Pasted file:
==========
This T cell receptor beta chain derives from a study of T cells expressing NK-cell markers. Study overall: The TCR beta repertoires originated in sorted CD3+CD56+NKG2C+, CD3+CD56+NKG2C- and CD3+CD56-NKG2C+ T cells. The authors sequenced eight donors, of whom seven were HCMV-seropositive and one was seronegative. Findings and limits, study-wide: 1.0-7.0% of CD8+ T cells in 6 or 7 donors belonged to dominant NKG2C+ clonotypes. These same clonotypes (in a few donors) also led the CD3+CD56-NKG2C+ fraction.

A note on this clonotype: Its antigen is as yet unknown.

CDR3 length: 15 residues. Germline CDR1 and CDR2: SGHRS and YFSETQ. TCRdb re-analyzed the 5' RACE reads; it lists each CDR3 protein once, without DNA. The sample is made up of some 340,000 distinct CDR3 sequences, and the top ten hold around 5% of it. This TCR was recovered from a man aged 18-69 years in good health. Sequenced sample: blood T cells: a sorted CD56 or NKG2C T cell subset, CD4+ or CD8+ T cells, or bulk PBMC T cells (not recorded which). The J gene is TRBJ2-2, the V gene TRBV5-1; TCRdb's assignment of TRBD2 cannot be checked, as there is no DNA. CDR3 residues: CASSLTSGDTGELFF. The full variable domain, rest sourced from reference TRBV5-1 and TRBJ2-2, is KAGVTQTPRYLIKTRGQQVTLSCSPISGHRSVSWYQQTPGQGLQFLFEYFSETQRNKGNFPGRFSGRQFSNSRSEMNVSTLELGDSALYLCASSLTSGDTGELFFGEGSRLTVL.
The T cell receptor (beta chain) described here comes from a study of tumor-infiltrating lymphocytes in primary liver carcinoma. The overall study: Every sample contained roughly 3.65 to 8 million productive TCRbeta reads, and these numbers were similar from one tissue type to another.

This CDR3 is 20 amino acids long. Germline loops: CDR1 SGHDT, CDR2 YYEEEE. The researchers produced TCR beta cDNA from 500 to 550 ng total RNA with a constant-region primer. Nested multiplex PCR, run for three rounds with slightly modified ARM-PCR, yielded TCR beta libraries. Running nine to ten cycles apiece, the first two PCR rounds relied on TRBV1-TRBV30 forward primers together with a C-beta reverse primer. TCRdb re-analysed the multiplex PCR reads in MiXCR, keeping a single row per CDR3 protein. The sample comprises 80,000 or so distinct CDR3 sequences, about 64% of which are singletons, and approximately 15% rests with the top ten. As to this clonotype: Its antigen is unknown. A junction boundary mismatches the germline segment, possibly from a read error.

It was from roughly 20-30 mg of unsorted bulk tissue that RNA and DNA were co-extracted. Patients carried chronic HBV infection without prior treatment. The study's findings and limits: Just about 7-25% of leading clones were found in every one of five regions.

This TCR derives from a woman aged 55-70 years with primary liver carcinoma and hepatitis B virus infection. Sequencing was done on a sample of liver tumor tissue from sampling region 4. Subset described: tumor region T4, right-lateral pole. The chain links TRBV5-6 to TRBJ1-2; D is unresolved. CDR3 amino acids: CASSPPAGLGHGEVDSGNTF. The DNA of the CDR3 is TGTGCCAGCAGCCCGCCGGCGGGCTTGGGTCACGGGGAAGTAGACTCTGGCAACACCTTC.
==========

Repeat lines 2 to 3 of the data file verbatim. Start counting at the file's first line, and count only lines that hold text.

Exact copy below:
A note on this clonotype: Its antigen is as yet unknown.

CDR3 length: 15 residues. Germline CDR1 and CDR2: SGHRS and YFSETQ. TCRdb re-analyzed the 5' RACE reads; it lists each CDR3 protein once, without DNA. The sample is made up of some 340,000 distinct CDR3 sequences, and the top ten hold around 5% of it. This TCR was recovered from a man aged 18-69 years in good health. Sequenced sample: blood T cells: a sorted CD56 or NKG2C T cell subset, CD4+ or CD8+ T cells, or bulk PBMC T cells (not recorded which). The J gene is TRBJ2-2, the V gene TRBV5-1; TCRdb's assignment of TRBD2 cannot be checked, as there is no DNA. CDR3 residues: CASSLTSGDTGELFF. The full variable domain, rest sourced from reference TRBV5-1 and TRBJ2-2, is KAGVTQTPRYLIKTRGQQVTLSCSPISGHRSVSWYQQTPGQGLQFLFEYFSETQRNKGNFPGRFSGRQFSNSRSEMNVSTLELGDSALYLCASSLTSGDTGELFFGEGSRLTVL.